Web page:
Knitting is the most common form of handwork available in Montessori classes for very good reasons. It is relatively easy to pick up, but can grow increasingly challenging depending on the choice of project. The materials are inexpensive and easy to store and there are many experienced knitters in school communities who can help young learners.
If you are thinking of introducing knitting in your class, you need to start at the very beginning. In my Handwork Album, I introduce each craft with an exploration of the history and tools.
In a future post, I will talk about the History of Knitting.
Our beginning point today is tools. Wherever possible, children should begin by making their own tools for a craft. There are many reasons why this is important:
It gives a deeper appreciation of the mechanics of the craft as the children need to think through the reasons for each aspect of design.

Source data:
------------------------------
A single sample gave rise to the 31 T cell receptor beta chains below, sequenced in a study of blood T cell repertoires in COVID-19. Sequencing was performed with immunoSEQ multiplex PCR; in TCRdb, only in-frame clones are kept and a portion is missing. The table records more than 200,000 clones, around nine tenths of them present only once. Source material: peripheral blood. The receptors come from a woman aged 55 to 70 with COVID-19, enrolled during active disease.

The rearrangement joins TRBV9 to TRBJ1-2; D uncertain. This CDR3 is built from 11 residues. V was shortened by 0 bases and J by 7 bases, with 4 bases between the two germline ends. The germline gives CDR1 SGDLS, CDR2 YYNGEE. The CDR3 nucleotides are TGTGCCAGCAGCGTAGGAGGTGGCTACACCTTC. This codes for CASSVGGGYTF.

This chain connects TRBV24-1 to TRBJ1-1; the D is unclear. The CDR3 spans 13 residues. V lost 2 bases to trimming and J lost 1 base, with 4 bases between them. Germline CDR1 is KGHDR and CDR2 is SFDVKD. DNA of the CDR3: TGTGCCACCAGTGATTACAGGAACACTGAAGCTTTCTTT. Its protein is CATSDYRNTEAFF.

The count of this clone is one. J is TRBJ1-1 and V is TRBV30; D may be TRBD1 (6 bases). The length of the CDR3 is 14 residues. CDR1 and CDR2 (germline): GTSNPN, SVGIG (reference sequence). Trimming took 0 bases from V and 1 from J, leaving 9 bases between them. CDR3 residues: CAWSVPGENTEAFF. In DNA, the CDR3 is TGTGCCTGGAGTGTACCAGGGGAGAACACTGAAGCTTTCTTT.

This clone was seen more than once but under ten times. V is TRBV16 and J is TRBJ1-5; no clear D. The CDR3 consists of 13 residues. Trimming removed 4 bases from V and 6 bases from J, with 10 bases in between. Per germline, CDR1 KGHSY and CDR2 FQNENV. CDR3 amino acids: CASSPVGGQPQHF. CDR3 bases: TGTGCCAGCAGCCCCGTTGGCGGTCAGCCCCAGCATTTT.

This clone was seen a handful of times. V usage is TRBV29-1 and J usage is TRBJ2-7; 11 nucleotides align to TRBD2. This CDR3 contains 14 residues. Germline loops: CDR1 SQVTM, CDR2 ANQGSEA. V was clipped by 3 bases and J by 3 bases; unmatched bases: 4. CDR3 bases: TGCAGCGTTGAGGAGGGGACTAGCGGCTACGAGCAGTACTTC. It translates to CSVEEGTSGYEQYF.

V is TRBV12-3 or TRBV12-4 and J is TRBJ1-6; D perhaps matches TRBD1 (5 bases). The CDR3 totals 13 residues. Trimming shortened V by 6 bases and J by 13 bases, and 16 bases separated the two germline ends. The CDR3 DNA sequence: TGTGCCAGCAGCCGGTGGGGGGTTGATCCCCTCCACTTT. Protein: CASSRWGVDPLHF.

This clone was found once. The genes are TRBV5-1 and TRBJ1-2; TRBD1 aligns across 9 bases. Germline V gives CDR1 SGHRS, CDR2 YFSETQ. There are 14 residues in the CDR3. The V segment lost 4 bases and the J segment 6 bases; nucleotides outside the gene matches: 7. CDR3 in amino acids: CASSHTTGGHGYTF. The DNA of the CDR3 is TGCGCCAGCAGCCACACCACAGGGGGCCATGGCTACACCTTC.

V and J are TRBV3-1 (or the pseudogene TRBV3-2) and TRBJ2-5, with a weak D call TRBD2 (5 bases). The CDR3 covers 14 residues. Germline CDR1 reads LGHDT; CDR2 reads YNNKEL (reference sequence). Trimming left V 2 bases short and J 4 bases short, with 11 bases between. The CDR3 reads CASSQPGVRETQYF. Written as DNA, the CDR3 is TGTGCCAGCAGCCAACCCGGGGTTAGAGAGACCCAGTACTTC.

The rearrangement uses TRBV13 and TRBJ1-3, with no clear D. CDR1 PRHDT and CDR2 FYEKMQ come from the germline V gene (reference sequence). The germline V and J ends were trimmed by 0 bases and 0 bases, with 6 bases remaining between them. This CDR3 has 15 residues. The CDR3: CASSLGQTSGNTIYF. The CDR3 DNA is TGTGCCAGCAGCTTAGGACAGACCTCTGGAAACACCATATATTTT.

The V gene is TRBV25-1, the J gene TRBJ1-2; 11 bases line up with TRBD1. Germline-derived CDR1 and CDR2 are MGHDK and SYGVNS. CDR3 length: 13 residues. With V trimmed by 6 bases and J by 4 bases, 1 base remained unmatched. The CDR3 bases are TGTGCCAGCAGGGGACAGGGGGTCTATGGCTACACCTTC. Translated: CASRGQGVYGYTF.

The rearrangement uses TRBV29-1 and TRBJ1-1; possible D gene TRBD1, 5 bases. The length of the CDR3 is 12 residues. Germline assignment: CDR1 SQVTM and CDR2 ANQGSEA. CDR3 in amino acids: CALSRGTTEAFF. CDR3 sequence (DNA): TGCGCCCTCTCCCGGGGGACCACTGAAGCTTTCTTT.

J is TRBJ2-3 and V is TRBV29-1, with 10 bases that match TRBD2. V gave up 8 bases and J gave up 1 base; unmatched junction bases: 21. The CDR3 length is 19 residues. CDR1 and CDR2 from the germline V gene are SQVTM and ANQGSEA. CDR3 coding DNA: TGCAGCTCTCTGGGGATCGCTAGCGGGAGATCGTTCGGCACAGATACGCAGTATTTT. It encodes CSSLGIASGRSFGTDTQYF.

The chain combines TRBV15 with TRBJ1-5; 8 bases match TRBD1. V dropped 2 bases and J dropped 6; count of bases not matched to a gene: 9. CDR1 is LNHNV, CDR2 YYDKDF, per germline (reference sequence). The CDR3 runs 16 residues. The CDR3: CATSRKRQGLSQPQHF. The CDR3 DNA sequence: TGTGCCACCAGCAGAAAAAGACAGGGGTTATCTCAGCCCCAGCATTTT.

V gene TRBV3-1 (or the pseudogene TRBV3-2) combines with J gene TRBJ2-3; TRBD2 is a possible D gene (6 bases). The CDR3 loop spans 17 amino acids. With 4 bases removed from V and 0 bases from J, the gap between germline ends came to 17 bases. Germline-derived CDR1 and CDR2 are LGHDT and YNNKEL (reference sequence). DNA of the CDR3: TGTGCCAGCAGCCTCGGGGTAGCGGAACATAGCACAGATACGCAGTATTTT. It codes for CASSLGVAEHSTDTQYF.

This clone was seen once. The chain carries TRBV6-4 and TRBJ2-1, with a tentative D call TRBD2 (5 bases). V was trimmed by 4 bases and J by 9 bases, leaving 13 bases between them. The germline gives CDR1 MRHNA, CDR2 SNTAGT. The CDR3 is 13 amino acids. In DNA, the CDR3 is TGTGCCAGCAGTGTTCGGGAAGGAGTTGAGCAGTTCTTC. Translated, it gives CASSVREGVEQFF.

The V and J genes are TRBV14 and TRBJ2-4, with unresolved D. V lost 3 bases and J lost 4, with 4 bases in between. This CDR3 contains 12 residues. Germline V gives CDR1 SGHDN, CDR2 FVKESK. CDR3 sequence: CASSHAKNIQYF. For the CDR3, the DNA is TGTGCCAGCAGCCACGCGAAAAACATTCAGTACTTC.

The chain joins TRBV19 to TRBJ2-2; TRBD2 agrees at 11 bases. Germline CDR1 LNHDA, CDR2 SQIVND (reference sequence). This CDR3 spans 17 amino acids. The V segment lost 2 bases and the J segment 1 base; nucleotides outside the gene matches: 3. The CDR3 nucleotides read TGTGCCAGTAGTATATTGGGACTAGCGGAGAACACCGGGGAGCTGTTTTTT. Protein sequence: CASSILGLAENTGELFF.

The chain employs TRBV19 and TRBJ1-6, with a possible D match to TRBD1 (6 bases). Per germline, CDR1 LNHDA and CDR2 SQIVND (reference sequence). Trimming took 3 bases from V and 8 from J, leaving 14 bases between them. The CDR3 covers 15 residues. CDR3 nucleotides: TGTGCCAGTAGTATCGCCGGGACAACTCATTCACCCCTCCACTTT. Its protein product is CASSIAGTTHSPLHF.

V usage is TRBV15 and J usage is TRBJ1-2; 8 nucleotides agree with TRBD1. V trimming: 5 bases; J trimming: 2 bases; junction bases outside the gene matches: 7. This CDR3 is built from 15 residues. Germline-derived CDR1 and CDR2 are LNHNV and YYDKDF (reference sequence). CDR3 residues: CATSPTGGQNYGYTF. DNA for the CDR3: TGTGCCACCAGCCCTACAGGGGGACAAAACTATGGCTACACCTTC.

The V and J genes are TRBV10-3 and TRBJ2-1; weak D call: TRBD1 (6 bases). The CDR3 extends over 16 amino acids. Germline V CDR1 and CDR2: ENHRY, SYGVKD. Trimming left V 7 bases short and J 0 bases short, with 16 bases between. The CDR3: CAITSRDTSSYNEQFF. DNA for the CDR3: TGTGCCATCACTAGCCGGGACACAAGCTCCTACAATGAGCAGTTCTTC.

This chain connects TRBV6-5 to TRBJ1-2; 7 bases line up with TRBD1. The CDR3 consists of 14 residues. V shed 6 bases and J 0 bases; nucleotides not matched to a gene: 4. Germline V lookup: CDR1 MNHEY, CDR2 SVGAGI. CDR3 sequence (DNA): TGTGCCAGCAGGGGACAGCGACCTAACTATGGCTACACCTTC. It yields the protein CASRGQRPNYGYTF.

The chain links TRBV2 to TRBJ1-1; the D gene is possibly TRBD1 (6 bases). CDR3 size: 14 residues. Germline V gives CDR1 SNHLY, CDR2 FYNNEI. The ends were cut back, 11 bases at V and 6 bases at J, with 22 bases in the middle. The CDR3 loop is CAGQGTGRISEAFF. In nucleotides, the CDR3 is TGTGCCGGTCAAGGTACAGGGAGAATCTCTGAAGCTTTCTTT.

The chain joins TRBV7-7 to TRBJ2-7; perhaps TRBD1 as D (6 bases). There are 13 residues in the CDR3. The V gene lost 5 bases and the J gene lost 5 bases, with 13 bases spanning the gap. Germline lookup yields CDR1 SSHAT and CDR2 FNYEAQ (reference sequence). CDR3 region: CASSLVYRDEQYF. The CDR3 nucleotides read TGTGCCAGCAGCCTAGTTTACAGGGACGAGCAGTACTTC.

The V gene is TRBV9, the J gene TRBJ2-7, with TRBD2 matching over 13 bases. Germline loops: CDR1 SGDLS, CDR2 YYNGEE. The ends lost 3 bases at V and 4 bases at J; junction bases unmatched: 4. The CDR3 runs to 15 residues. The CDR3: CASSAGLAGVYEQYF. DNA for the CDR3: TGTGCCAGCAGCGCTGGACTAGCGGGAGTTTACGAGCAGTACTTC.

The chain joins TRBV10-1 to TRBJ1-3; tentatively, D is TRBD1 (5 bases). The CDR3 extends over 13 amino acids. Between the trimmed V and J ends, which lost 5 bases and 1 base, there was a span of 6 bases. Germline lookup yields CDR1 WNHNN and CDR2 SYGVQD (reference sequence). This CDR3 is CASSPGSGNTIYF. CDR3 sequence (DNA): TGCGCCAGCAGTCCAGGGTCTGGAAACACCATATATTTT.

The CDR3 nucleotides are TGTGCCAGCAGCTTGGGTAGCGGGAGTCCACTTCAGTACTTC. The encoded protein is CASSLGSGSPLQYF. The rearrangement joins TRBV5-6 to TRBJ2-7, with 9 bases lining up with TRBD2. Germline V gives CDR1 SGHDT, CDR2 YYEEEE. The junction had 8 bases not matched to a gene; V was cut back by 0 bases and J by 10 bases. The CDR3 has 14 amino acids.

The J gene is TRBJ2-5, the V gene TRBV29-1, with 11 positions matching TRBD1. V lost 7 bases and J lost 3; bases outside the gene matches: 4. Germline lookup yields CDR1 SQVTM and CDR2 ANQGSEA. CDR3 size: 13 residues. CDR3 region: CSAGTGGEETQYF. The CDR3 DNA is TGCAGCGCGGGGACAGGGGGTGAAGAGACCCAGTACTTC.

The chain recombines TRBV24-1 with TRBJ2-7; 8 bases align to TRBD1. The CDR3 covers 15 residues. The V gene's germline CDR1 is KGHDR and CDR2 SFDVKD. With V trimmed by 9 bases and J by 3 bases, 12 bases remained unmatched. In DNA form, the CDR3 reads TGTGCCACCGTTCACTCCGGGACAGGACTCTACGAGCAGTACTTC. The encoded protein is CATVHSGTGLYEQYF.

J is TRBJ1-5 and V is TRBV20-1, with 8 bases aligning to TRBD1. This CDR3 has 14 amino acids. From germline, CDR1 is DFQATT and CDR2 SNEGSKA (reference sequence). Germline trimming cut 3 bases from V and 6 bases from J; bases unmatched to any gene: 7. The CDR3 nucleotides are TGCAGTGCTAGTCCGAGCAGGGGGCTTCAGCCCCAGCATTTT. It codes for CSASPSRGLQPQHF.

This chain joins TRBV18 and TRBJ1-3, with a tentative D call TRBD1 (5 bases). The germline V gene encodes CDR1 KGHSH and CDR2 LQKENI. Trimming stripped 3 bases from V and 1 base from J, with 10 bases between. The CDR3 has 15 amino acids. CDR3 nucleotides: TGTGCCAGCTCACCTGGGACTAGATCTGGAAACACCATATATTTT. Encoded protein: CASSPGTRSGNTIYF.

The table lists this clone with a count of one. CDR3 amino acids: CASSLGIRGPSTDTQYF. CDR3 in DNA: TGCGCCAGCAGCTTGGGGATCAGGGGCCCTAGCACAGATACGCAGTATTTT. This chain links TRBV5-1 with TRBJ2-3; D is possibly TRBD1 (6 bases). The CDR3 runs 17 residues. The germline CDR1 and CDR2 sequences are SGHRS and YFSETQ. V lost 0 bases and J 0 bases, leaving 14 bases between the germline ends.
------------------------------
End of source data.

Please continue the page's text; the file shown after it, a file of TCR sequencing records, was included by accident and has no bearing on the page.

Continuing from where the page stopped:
Children come to appreciate the work that goes into creating all the tools around them.
It gives children an opportunity to work with a more diverse range of materials.
Children are more likely to take care of the tools that they have put time and labour into making.
Children are more likely to persist with the craft as they are already invested.
Everyone who has had the lesson will have their own tools, eliminating the need to purchase several of each tool for your handwork shelf.
I have made knitting needles with children as young as six and as old as twelve – they have all thoroughly enjoyed it.
If you are teaching this in a mixed age class, you will find you can teach it to the older children yourself and they will pass the lesson on to the younger ones (who will be desperate to have a go).
This is how I make knitting needles with my class:
Note: Text in Italics = what I say
Standard text = what I do
Gather a small group of children, it is helpful if they already know how to finger knit but not essential. It is also helpful if they understand the process wool goes through to become yarn. I will discuss this more in a future post.